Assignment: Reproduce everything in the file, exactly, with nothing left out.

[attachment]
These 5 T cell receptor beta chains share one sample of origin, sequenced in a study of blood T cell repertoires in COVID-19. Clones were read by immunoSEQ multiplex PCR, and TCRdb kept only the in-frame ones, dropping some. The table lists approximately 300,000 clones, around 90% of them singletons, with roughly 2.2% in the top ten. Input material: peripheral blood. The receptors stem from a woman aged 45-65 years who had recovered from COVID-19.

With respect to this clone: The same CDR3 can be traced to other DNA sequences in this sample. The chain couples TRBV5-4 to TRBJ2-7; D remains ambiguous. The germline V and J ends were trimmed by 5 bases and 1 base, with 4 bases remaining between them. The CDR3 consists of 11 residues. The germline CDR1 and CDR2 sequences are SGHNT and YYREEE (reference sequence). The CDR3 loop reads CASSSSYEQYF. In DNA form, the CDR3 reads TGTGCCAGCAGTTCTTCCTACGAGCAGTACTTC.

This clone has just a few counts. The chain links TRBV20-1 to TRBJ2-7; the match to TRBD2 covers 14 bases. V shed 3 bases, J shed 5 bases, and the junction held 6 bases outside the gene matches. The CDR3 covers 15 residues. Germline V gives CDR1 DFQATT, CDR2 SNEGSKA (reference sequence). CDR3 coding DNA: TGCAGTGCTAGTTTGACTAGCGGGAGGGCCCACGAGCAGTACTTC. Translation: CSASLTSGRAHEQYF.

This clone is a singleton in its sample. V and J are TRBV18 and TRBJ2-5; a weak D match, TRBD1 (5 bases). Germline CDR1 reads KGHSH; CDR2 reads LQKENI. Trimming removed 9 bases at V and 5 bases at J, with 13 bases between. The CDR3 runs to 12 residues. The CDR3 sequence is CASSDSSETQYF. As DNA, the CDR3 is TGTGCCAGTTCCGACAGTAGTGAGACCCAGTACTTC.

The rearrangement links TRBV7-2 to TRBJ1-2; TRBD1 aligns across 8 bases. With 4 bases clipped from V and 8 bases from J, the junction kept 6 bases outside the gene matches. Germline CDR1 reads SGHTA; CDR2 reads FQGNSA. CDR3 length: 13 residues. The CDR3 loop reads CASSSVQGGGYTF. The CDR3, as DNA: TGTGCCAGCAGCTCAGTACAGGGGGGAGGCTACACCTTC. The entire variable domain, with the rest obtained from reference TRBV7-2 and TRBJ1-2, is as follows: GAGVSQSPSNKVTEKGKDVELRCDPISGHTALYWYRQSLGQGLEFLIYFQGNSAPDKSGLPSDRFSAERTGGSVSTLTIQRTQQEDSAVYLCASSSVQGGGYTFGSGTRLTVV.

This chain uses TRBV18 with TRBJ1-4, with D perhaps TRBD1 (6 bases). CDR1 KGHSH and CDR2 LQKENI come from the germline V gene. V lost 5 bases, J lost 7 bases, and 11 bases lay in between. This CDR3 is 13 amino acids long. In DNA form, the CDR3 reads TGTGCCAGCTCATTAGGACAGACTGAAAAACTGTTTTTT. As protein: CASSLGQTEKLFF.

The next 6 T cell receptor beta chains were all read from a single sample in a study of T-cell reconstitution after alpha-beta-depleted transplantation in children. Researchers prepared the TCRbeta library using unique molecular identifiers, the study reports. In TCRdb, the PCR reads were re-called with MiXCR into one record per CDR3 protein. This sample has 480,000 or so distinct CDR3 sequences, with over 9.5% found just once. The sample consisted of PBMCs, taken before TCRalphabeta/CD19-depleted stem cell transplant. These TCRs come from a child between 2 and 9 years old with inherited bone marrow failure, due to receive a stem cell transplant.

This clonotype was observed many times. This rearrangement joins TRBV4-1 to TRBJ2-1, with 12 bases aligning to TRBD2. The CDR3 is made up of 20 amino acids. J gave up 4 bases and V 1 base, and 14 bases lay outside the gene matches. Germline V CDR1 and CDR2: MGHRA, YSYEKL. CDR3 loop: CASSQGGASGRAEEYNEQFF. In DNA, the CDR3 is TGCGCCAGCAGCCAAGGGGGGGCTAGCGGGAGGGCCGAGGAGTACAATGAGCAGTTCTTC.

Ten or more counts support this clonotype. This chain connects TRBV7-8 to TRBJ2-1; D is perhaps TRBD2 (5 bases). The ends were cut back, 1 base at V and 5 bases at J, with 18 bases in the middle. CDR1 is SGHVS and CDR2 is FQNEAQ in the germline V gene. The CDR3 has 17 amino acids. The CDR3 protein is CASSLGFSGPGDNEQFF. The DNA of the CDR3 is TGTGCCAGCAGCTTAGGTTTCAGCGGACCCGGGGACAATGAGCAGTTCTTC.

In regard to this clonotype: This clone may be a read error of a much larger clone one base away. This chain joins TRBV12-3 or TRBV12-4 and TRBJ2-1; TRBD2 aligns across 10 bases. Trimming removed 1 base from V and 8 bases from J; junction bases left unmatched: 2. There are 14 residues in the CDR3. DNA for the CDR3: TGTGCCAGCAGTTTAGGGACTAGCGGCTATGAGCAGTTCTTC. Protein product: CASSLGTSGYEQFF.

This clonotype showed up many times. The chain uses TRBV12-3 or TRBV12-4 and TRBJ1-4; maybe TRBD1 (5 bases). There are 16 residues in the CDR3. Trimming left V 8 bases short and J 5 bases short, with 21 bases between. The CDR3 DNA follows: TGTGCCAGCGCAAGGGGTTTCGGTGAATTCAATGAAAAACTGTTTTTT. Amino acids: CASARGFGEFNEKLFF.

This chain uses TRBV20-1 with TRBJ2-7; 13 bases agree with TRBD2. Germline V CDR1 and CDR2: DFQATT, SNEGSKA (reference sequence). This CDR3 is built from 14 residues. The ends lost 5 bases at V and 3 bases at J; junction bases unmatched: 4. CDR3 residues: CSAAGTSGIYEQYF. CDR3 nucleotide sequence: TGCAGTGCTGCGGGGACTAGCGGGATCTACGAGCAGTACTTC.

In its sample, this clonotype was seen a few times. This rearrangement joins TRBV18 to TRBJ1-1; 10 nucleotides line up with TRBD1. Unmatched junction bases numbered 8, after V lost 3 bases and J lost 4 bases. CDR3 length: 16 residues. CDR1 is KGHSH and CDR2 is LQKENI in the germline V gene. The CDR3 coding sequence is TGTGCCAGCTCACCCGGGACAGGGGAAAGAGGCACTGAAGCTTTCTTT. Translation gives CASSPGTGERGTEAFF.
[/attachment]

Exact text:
These 5 T cell receptor beta chains share one sample of origin, sequenced in a study of blood T cell repertoires in COVID-19. Clones were read by immunoSEQ multiplex PCR, and TCRdb kept only the in-frame ones, dropping some. The table lists approximately 300,000 clones, around 90% of them singletons, with roughly 2.2% in the top ten. Input material: peripheral blood. The receptors stem from a woman aged 45-65 years who had recovered from COVID-19.

With respect to this clone: The same CDR3 can be traced to other DNA sequences in this sample. The chain couples TRBV5-4 to TRBJ2-7; D remains ambiguous. The germline V and J ends were trimmed by 5 bases and 1 base, with 4 bases remaining between them. The CDR3 consists of 11 residues. The germline CDR1 and CDR2 sequences are SGHNT and YYREEE (reference sequence). The CDR3 loop reads CASSSSYEQYF. In DNA form, the CDR3 reads TGTGCCAGCAGTTCTTCCTACGAGCAGTACTTC.

This clone has just a few counts. The chain links TRBV20-1 to TRBJ2-7; the match to TRBD2 covers 14 bases. V shed 3 bases, J shed 5 bases, and the junction held 6 bases outside the gene matches. The CDR3 covers 15 residues. Germline V gives CDR1 DFQATT, CDR2 SNEGSKA (reference sequence). CDR3 coding DNA: TGCAGTGCTAGTTTGACTAGCGGGAGGGCCCACGAGCAGTACTTC. Translation: CSASLTSGRAHEQYF.

This clone is a singleton in its sample. V and J are TRBV18 and TRBJ2-5; a weak D match, TRBD1 (5 bases). Germline CDR1 reads KGHSH; CDR2 reads LQKENI. Trimming removed 9 bases at V and 5 bases at J, with 13 bases between. The CDR3 runs to 12 residues. The CDR3 sequence is CASSDSSETQYF. As DNA, the CDR3 is TGTGCCAGTTCCGACAGTAGTGAGACCCAGTACTTC.

The rearrangement links TRBV7-2 to TRBJ1-2; TRBD1 aligns across 8 bases. With 4 bases clipped from V and 8 bases from J, the junction kept 6 bases outside the gene matches. Germline CDR1 reads SGHTA; CDR2 reads FQGNSA. CDR3 length: 13 residues. The CDR3 loop reads CASSSVQGGGYTF. The CDR3, as DNA: TGTGCCAGCAGCTCAGTACAGGGGGGAGGCTACACCTTC. The entire variable domain, with the rest obtained from reference TRBV7-2 and TRBJ1-2, is as follows: GAGVSQSPSNKVTEKGKDVELRCDPISGHTALYWYRQSLGQGLEFLIYFQGNSAPDKSGLPSDRFSAERTGGSVSTLTIQRTQQEDSAVYLCASSSVQGGGYTFGSGTRLTVV.

This chain uses TRBV18 with TRBJ1-4, with D perhaps TRBD1 (6 bases). CDR1 KGHSH and CDR2 LQKENI come from the germline V gene. V lost 5 bases, J lost 7 bases, and 11 bases lay in between. This CDR3 is 13 amino acids long. In DNA form, the CDR3 reads TGTGCCAGCTCATTAGGACAGACTGAAAAACTGTTTTTT. As protein: CASSLGQTEKLFF.

The next 6 T cell receptor beta chains were all read from a single sample in a study of T-cell reconstitution after alpha-beta-depleted transplantation in children. Researchers prepared the TCRbeta library using unique molecular identifiers, the study reports. In TCRdb, the PCR reads were re-called with MiXCR into one record per CDR3 protein. This sample has 480,000 or so distinct CDR3 sequences, with over 9.5% found just once. The sample consisted of PBMCs, taken before TCRalphabeta/CD19-depleted stem cell transplant. These TCRs come from a child between 2 and 9 years old with inherited bone marrow failure, due to receive a stem cell transplant.

This clonotype was observed many times. This rearrangement joins TRBV4-1 to TRBJ2-1, with 12 bases aligning to TRBD2. The CDR3 is made up of 20 amino acids. J gave up 4 bases and V 1 base, and 14 bases lay outside the gene matches. Germline V CDR1 and CDR2: MGHRA, YSYEKL. CDR3 loop: CASSQGGASGRAEEYNEQFF. In DNA, the CDR3 is TGCGCCAGCAGCCAAGGGGGGGCTAGCGGGAGGGCCGAGGAGTACAATGAGCAGTTCTTC.

Ten or more counts support this clonotype. This chain connects TRBV7-8 to TRBJ2-1; D is perhaps TRBD2 (5 bases). The ends were cut back, 1 base at V and 5 bases at J, with 18 bases in the middle. CDR1 is SGHVS and CDR2 is FQNEAQ in the germline V gene. The CDR3 has 17 amino acids. The CDR3 protein is CASSLGFSGPGDNEQFF. The DNA of the CDR3 is TGTGCCAGCAGCTTAGGTTTCAGCGGACCCGGGGACAATGAGCAGTTCTTC.

In regard to this clonotype: This clone may be a read error of a much larger clone one base away. This chain joins TRBV12-3 or TRBV12-4 and TRBJ2-1; TRBD2 aligns across 10 bases. Trimming removed 1 base from V and 8 bases from J; junction bases left unmatched: 2. There are 14 residues in the CDR3. DNA for the CDR3: TGTGCCAGCAGTTTAGGGACTAGCGGCTATGAGCAGTTCTTC. Protein product: CASSLGTSGYEQFF.

This clonotype showed up many times. The chain uses TRBV12-3 or TRBV12-4 and TRBJ1-4; maybe TRBD1 (5 bases). There are 16 residues in the CDR3. Trimming left V 8 bases short and J 5 bases short, with 21 bases between. The CDR3 DNA follows: TGTGCCAGCGCAAGGGGTTTCGGTGAATTCAATGAAAAACTGTTTTTT. Amino acids: CASARGFGEFNEKLFF.

This chain uses TRBV20-1 with TRBJ2-7; 13 bases agree with TRBD2. Germline V CDR1 and CDR2: DFQATT, SNEGSKA (reference sequence). This CDR3 is built from 14 residues. The ends lost 5 bases at V and 3 bases at J; junction bases unmatched: 4. CDR3 residues: CSAAGTSGIYEQYF. CDR3 nucleotide sequence: TGCAGTGCTGCGGGGACTAGCGGGATCTACGAGCAGTACTTC.

In its sample, this clonotype was seen a few times. This rearrangement joins TRBV18 to TRBJ1-1; 10 nucleotides line up with TRBD1. Unmatched junction bases numbered 8, after V lost 3 bases and J lost 4 bases. CDR3 length: 16 residues. CDR1 is KGHSH and CDR2 is LQKENI in the germline V gene. The CDR3 coding sequence is TGTGCCAGCTCACCCGGGACAGGGGAAAGAGGCACTGAAGCTTTCTTT. Translation gives CASSPGTGERGTEAFF.